Yale exhibition celebrates centennial of architecture education
As the Yale School of Architecture (YSoA) prepares to celebrate its 100th anniversary in 2016, a new exhibition will explore the relationship between teaching architecture and the spaces in which that education takes place.
“Pedagogy and Place: Celebrating 100 Years of Architecture Education at Yale” has been organized by Jimmy Stamp ’11 M.E.D. and Robert A.M. Stern, the J.M. Hoppin Professor of Architecture, who is stepping down as dean of the YSoA at the end of June. The exhibition will present YSoA alumni work and archival documents tracing the development of architecture education at Yale and the buildings that have housed the architecture program.
“Pedagogy and Place” will be on view Dec. 3–May 7 in the YSoA Gallery in Rudolph Hall, 180 York St. It is free and open to the public Monday–Friday 9 a.m.–5 p.m., and Saturday 10 a.m.–5 p.m.
An auxiliary installation, using research produced by students in Stern’s spring seminar, depicts more than 30 architecture schools from around the world to further illuminate the evolution of architecture education and the relationship between pedagogy and place. Schools documented in this section of the exhibition include Sir John Soane’s house, the École des Beaux-Arts, the Bauhaus, Harvard University Graduate School of Design, and The Cooper Union. A complete list of schools included in the exhibition can be found on Yale’s website.
A related publication, “Pedagogy and Place: 100 Years of Architecture Education at Yale,” will be published in April 2016 by Yale Press (hardcover, 664 p.). The book examines how the School of Architecture has evolved over the past century, tracing the impact of those who taught or studied there — as well as the architecturally significant buildings that housed the program — on the evolution of architecture education. There will also be a symposium, “Learning/Doing/Thinking: Educating Architects,” April 14–16.
Over the last century the Yale School of Architecture has produced some of the world’s most influential architects and artists, including George Nelson ’28 B.A., ’31 B. Arch.; Eero Saarinen ’34 B. Arch.; Norman Foster ’62 M.Arch., ’03 Ph.D. (Hon); Richard Rogers ‘62 M.Arch., and Maya Lin ’81, ’86 M.Arch.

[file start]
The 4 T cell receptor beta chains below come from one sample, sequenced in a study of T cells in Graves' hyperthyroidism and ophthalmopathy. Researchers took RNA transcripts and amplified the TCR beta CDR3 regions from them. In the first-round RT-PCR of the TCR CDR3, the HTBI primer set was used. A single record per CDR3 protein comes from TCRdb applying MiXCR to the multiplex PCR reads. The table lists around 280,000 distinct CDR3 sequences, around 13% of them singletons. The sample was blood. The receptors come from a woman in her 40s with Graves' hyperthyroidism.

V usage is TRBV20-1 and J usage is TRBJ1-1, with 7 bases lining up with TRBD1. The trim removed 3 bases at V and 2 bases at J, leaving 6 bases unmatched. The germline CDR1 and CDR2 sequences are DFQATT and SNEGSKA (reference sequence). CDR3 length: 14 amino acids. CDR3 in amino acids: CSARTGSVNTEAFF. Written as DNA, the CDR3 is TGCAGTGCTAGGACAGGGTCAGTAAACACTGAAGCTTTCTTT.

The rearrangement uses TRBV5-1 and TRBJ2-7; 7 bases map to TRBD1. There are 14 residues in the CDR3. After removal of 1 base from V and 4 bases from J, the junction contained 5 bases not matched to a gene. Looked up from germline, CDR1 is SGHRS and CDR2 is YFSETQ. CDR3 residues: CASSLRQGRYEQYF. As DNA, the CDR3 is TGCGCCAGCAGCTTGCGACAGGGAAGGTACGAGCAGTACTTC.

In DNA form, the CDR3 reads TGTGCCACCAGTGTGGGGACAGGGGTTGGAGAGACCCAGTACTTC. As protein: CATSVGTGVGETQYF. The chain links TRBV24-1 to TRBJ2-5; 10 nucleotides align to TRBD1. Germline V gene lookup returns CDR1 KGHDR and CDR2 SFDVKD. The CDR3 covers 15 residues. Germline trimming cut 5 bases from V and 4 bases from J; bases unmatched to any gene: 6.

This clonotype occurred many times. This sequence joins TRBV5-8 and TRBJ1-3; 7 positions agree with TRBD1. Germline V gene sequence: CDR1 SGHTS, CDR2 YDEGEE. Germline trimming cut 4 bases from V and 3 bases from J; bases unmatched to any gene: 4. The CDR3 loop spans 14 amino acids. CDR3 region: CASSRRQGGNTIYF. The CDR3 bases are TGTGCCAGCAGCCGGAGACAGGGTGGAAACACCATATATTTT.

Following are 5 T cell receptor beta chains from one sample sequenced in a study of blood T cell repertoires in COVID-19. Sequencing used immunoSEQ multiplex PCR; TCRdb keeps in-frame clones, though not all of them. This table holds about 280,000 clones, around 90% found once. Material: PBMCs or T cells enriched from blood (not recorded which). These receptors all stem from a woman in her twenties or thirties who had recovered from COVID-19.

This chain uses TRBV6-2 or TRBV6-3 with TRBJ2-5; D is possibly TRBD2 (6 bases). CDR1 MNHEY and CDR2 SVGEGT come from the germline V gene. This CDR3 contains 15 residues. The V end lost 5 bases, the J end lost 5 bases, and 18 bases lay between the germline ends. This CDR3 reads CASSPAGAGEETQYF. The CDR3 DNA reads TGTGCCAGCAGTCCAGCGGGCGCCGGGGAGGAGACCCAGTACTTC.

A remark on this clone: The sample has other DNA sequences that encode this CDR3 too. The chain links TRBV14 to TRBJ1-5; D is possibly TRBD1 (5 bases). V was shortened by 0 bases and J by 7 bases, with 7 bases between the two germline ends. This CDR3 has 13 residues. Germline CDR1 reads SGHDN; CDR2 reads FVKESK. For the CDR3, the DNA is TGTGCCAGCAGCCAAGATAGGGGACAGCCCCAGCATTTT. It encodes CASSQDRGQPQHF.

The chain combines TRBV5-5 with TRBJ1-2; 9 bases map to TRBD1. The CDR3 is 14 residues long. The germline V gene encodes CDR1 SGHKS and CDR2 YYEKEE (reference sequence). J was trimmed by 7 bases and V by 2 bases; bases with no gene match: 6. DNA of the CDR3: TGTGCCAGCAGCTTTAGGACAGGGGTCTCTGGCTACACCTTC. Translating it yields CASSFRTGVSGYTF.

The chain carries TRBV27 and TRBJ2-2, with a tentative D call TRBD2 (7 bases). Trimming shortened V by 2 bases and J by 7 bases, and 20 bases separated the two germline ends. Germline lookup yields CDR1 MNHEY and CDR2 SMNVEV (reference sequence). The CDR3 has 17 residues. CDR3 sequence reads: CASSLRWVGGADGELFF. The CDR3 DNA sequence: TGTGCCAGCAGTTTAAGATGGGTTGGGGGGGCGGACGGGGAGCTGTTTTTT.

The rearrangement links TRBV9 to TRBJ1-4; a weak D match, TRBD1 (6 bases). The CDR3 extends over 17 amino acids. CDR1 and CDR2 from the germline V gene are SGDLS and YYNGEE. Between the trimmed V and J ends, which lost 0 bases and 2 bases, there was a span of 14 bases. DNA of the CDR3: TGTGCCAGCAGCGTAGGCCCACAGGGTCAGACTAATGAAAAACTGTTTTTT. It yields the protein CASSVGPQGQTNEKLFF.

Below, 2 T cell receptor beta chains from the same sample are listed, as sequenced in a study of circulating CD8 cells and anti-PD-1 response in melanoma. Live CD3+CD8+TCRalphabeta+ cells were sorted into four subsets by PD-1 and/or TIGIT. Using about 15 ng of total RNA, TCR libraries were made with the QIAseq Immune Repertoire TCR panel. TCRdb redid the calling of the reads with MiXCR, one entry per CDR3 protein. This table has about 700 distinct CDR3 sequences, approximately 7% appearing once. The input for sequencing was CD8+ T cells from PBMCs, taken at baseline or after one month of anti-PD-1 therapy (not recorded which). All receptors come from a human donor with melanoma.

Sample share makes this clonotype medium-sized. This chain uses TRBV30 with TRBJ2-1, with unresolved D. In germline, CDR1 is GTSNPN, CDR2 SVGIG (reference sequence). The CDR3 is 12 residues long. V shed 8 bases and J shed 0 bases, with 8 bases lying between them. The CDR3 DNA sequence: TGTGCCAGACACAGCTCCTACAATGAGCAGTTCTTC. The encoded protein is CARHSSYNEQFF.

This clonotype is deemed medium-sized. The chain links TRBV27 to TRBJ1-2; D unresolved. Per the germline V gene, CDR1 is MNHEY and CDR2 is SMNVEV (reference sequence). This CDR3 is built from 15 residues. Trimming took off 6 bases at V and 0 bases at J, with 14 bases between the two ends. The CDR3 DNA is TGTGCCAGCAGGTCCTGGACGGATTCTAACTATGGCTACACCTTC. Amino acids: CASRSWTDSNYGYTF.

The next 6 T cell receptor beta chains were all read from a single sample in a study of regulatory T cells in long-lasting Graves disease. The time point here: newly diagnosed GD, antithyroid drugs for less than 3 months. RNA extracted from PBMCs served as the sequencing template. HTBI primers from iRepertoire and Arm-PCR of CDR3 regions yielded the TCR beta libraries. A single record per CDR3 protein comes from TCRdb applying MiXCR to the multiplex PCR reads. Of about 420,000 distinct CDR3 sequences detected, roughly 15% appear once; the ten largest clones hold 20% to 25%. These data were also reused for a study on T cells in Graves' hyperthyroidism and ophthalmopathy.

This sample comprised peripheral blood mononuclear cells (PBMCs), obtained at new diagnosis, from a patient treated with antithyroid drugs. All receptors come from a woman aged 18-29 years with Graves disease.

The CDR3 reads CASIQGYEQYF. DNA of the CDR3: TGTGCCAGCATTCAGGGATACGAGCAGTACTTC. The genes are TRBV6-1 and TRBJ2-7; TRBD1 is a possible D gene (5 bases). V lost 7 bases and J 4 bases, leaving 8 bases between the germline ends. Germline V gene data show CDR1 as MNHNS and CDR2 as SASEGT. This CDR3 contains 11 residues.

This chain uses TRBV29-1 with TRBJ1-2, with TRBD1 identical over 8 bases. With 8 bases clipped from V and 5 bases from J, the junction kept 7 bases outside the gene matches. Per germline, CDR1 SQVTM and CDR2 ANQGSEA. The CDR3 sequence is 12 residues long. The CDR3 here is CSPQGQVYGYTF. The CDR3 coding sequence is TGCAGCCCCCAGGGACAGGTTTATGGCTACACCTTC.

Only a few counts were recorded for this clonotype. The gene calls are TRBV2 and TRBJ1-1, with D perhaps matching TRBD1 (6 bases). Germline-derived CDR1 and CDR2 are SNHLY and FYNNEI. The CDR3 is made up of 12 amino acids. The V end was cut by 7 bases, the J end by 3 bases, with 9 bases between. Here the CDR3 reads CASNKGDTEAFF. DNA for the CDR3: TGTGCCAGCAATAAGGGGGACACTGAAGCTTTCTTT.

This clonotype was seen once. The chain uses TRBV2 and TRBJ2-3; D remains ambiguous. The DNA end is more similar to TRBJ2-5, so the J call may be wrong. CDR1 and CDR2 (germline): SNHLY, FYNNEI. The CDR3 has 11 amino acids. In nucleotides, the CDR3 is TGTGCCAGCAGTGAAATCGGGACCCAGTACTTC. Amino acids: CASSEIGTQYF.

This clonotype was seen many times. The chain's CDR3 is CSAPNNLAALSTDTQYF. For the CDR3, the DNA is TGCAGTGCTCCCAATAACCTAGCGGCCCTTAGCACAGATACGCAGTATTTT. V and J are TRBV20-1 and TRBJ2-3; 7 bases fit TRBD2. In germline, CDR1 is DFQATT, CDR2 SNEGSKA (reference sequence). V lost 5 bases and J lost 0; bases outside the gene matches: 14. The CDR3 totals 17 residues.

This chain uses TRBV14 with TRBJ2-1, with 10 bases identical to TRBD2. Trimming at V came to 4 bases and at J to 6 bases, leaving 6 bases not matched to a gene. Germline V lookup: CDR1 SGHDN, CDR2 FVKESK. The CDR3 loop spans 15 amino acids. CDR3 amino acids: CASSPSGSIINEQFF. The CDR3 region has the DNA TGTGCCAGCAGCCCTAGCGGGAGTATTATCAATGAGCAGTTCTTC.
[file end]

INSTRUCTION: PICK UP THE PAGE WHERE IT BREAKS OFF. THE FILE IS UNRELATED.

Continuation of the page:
From its beginnings in the late 19th century, the program stressed design as the fundamental discipline in architecture education. Architecture at Yale was initially taught as an art discipline at the Yale School of Fine Arts, the first college-affiliated art school in the country. The Department of Architecture was established in 1916; in 1959 the School of Art and Architecture, as it was then known, became a graduate professional school; and in 1972, Yale formalized the School of Architecture as its own, separate professional school.
Today the YSoA is widely considered to be one of the most prestigious architectural schools in the world, offering pre-professional courses to undergraduates and professional degrees to graduate students, as well as M.E.D. and Ph.D. degrees for advanced research. Many of the school’s students also pursue joint degree programs with the School of Management and School of Forestry & Environmental Studies. YSoA is also known for its Jim Vlock Building Project, mandatory for all first-year graduate students, who design and build a house in an economically challenged neighborhood in New Haven.
Stern graduated from the School of Architecture in 1965 and became dean in 1998. In late September Yale announced that Deborah Berke, architect and founder of the New York-based design firm Deborah Berke Partners, will assume the deanship July 1.